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I have a text file that consists of million of vectors like this:-


Note:- ORDER is important. In the above output file, i counted the first vector 3 times. The same pattern is repeated twice after 5th line. There count should be different.

I want to count how many times each vector line is repeated and add it in the output text file like this:-

In above 7 vectors, first 3 lines are same and rest 2 are different and then last lines are same. So the output should look like this:-

V1 count 3
V1 count 2

Although, first and last patterns are same but they are counted differently because they are in different order.

I can use python or perl.I know the maximum length of rows (vectors) but how do I compare each row (vector) with other. Please help

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closed as not constructive by David, Florent, Chathuranga Chandrasekara, kapa, Aleks G Oct 17 '12 at 8:34

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what have you tried? –  1_CR Oct 16 '12 at 18:14
Doesn't the software which comes with your ATE equipment do that for you? –  toolic Oct 16 '12 at 18:15
I used SAS coding language but it is not best way. it is time consuming and long code. I need some simple way. –  Sudha Verma Oct 16 '12 at 18:15
This is not generated from ATE. –  Sudha Verma Oct 16 '12 at 18:16
Do you want that exact output format? My answer is the only one that gives it. –  ikegami Oct 16 '12 at 18:26

7 Answers 7

up vote 1 down vote accepted

If order doesn't matter

If you really want to do this in python (as opposed to the sort filepath | uniq -c as Jean suggests), then I would do this:

import collections
with open('path/to/file') as f:
    counts = collections.Counter(f)
    outfile = open('path/to/outfile', 'w')
    for line,occ in counts.iteritems():
        outfile.write("%s repeat %d\n" %(line.strip(), occ))

If order matters

If order matters (if entry i appears before entry j in the input file, then entry i must appear before entry j in the output file), then what you need is a modified run-length encoder. Note however, if you have the following input file:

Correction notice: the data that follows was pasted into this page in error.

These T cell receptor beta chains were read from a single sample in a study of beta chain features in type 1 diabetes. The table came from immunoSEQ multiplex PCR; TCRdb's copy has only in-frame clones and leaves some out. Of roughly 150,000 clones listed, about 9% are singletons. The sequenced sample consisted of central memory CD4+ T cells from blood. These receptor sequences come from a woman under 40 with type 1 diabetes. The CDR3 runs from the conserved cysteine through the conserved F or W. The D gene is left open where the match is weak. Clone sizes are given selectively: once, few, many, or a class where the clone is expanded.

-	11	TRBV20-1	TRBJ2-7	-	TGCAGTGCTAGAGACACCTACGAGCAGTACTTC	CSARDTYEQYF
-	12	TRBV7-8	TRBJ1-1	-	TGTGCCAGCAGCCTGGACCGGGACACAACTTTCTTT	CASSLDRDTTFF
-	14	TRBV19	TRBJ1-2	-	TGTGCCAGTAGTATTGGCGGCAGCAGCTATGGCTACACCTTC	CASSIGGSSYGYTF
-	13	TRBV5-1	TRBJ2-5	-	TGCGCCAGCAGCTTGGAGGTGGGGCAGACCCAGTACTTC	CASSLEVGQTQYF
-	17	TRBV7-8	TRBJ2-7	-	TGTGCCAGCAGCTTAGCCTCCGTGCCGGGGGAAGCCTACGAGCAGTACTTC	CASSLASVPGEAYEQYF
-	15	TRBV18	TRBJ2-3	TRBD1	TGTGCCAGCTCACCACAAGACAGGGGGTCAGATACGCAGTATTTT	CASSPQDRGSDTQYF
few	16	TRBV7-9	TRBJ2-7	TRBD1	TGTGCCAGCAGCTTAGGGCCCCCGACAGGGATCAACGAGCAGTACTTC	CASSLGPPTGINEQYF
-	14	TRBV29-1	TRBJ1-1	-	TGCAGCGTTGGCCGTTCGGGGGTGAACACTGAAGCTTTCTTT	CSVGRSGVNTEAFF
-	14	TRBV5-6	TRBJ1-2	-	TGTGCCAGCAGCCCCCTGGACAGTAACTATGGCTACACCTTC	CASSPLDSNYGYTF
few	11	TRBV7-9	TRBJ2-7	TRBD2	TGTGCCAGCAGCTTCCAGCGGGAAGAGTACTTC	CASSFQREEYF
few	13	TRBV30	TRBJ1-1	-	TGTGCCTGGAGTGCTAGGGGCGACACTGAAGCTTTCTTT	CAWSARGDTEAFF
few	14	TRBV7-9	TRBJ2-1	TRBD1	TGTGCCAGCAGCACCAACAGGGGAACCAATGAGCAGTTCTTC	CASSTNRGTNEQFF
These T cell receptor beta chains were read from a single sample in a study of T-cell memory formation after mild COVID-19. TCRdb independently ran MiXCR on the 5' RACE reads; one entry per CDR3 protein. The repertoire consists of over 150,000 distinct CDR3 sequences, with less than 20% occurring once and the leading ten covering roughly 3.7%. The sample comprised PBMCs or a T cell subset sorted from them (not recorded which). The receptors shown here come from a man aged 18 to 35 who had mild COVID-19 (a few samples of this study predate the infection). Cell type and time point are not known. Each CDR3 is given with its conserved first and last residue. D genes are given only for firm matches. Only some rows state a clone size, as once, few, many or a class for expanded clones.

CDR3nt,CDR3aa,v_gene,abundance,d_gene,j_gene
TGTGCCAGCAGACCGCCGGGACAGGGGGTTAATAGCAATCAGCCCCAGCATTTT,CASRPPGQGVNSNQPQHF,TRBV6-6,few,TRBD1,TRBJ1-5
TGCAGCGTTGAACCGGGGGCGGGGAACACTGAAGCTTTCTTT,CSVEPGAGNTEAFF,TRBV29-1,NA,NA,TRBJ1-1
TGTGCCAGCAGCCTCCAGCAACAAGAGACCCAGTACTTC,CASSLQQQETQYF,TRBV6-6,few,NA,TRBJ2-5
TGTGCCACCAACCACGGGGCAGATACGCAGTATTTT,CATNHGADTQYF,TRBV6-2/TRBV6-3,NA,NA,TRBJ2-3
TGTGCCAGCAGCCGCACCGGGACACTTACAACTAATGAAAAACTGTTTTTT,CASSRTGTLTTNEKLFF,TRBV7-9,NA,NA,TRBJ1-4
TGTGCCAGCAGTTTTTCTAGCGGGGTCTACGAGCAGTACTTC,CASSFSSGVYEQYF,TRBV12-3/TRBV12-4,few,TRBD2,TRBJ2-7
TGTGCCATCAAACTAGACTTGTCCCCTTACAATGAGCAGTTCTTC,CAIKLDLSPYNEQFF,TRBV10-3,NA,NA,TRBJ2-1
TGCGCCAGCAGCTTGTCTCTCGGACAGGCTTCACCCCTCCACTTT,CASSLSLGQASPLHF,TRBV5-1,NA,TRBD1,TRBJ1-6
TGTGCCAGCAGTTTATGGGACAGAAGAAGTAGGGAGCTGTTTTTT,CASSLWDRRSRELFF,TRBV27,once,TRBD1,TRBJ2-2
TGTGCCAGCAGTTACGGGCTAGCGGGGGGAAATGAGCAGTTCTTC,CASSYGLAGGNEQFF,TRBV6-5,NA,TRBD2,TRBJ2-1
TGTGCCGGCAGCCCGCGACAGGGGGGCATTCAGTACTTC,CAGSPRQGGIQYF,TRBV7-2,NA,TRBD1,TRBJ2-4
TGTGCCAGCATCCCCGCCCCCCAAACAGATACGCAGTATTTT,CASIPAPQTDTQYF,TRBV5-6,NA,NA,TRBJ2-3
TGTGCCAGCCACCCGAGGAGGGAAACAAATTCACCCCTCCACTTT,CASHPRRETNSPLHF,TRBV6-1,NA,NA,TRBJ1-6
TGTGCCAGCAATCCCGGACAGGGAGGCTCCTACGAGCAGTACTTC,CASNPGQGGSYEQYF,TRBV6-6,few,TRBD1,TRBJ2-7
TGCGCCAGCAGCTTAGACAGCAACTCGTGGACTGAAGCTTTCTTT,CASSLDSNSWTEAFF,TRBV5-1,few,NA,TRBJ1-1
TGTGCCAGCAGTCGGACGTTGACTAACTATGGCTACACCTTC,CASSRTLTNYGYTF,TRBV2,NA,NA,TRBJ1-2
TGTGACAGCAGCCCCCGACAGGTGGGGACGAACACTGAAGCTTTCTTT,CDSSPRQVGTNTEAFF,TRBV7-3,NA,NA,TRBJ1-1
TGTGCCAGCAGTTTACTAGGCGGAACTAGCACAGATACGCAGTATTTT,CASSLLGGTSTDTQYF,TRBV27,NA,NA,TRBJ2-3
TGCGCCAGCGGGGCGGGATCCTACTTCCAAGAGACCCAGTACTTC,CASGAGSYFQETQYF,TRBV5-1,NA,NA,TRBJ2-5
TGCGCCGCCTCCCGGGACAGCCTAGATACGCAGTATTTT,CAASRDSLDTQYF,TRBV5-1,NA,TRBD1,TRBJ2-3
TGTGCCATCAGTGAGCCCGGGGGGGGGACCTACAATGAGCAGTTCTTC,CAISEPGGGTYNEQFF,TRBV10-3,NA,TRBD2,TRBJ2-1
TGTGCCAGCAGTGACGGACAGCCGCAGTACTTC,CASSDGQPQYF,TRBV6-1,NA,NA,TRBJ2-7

then, your output file will look like this:

v1 repeat 3
v2 repeat 2

with open('infilepath') as infile:
    outfile = open('outfilepath', 'w')
    curr = infile.readline().strip()
    count = 1
    for line in infile:
        if line.strip() == curr:
            count += 1
            if count-1:
                outfile.write(" repeat %d\n" %count)
            curr = line.strip()
            count = 1
    if count-1:
        outfile.write(" repeat %d\n" %count)

Of course, uniq -c infilepath > outfilepath will do the same

Hope this helps

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I'm getting an error- File not open for writing. I also added "import collections" at the top to run it. –  Sudha Verma Oct 16 '12 at 18:28
@SudhaVerma: Sorry about the error. I fixed the typo that caused it. Yes, you would have to import collections (reflected in the changes) –  inspectorG4dget Oct 16 '12 at 18:30
also this will only work on py27 or higher ... (which I assume is fine... since you can run it, but none the less is something to be aware of) –  Joran Beasley Oct 16 '12 at 18:32
The OP mentioned in the comments to the question that order is important, so I think Counter-based approaches may not work. –  DSM Oct 16 '12 at 18:33
Edited to include order-preserving mechanism –  inspectorG4dget Oct 16 '12 at 18:42
perl -nle'
   if ($c && $_ ne $last) {
      print $c > 1 ? "$last repeat$c;" : "$last;";
      $c = 0;

   $last = $_;

   END {
      if ($c) {
         print $c > 1 ? "$last repeat$c;" : "$last;";
' file

(You can put that all on one line, or leave it as is.)


V1 repeat3
V1 repeat2

This solution is avg case O(N) CPU and O(1) memory. It and inspectorG4dget's are the only two of the seven existing answers that give the output in the format and order you requested.

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Changed solution so it preserves order. –  ikegami Oct 16 '12 at 18:36
Updated to the new specs (only combine consecutive repeating lines). –  ikegami Oct 16 '12 at 18:54